The Pentagon said on Wednesday that two U.S. military bombings in eastern Syria earlier this week should be seen as a message to Iran and Tehran-backed militias that threatened American forces earlier this month and several times in the past year.
Undersecretary of Defense for Policy Colin Kahl said that the overnight U.S. airstrikes on facilities used by militias backed by Iran’s Islamic Revolutionary Guard Corps demonstrated that “the United States will not hesitate to defend itself against Iranian and Iran-backed aggression when it occurs,” reported the AP. The IRGC has been implicated in a plot to assassinate top US national security officials including former Secretary of State Mike Pompeo and former National Security Adviser John Bolton.
Statement from General Michael “Erik” Kurilla, commander of USCENTCOM:
“The strike in eastern Syria was in response to attacks by Iran-backed groups against US forces in Syria on August 15th and demonstrates our resolve to defend US forces and equipment.”
— U.S. Central Command (@CENTCOM) August 24, 2022
Two U.S. military bases in northeastern Syria, near extensive oil and gas deposits, were attacked with rocket fire hours after the U.S. strikes. Two American service members were evaluated for minor injuries, while another was treated and sent to work.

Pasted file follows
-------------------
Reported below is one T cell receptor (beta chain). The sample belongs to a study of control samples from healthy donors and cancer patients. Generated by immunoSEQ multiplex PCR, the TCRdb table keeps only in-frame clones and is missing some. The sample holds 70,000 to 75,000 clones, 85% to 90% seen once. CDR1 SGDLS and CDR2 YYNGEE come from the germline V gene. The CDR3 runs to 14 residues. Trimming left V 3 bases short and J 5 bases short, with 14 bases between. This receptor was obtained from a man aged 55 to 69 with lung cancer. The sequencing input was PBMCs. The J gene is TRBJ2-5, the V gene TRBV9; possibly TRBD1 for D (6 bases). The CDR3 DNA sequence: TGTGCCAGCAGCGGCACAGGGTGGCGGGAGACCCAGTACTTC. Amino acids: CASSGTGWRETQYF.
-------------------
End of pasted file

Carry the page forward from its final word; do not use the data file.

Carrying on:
“Today’s strikes were necessary to protect and defend U.S. personnel,” Central Command spokesman Col. Joe Buccino said in a statement. The strikes targeted sites affiliated with the Islamic Revolution Guard Corps (IRGC). Whether the Iranian units and their affiliates suffered any casualties or whether the attacks resulted in much damage, is unclear.
Despite these attacks on US troops, the Biden administration is still working to revive the 2015 Obama-brokered Joint Comprehensive Plan of Action (JCPOA), known as the Iran nuclear deal. Agreeing to the deal revived the Iranian economy, fueling Iran’s regional expansionism and proxy terrorist efforts in Syria, Lebanon, Gaza, and Yemen. The deal would have greenlighted an Iranian nuclear weapons program beginning in 2025. Trump withdrew the US from the deal in 2017.
Last week, Mossad chief David Barnea was highly critical of the deal saying it was “a strategic disaster” that was “very bad for Israel”. Barnea said the US “is rushing into an accord that is ultimately based on lies” of a peaceful Iranian nuclear program whereas the deal “gives Iran license to amass the required nuclear material for a bomb”.